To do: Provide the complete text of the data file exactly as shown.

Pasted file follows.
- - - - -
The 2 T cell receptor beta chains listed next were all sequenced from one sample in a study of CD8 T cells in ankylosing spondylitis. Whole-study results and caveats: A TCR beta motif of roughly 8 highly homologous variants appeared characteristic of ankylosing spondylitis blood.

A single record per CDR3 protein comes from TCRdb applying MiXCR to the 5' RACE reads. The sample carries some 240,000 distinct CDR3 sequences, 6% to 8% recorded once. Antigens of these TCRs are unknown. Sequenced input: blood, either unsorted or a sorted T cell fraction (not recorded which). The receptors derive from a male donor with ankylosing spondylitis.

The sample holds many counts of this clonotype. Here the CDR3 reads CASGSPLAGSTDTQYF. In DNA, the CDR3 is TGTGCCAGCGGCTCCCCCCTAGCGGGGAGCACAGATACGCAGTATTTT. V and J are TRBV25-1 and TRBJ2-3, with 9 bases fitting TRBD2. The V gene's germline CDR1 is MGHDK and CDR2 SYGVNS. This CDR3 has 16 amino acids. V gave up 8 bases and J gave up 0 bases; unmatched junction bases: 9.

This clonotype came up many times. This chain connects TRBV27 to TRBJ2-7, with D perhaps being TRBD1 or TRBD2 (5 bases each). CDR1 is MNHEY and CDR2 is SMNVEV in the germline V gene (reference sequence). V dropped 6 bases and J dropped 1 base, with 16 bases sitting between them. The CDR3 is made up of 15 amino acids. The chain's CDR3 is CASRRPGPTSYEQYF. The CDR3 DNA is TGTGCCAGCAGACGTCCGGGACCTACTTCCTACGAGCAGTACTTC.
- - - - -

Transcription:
The 2 T cell receptor beta chains listed next were all sequenced from one sample in a study of CD8 T cells in ankylosing spondylitis. Whole-study results and caveats: A TCR beta motif of roughly 8 highly homologous variants appeared characteristic of ankylosing spondylitis blood.

A single record per CDR3 protein comes from TCRdb applying MiXCR to the 5' RACE reads. The sample carries some 240,000 distinct CDR3 sequences, 6% to 8% recorded once. Antigens of these TCRs are unknown. Sequenced input: blood, either unsorted or a sorted T cell fraction (not recorded which). The receptors derive from a male donor with ankylosing spondylitis.

The sample holds many counts of this clonotype. Here the CDR3 reads CASGSPLAGSTDTQYF. In DNA, the CDR3 is TGTGCCAGCGGCTCCCCCCTAGCGGGGAGCACAGATACGCAGTATTTT. V and J are TRBV25-1 and TRBJ2-3, with 9 bases fitting TRBD2. The V gene's germline CDR1 is MGHDK and CDR2 SYGVNS. This CDR3 has 16 amino acids. V gave up 8 bases and J gave up 0 bases; unmatched junction bases: 9.

This clonotype came up many times. This chain connects TRBV27 to TRBJ2-7, with D perhaps being TRBD1 or TRBD2 (5 bases each). CDR1 is MNHEY and CDR2 is SMNVEV in the germline V gene (reference sequence). V dropped 6 bases and J dropped 1 base, with 16 bases sitting between them. The CDR3 is made up of 15 amino acids. The chain's CDR3 is CASRRPGPTSYEQYF. The CDR3 DNA is TGTGCCAGCAGACGTCCGGGACCTACTTCCTACGAGCAGTACTTC.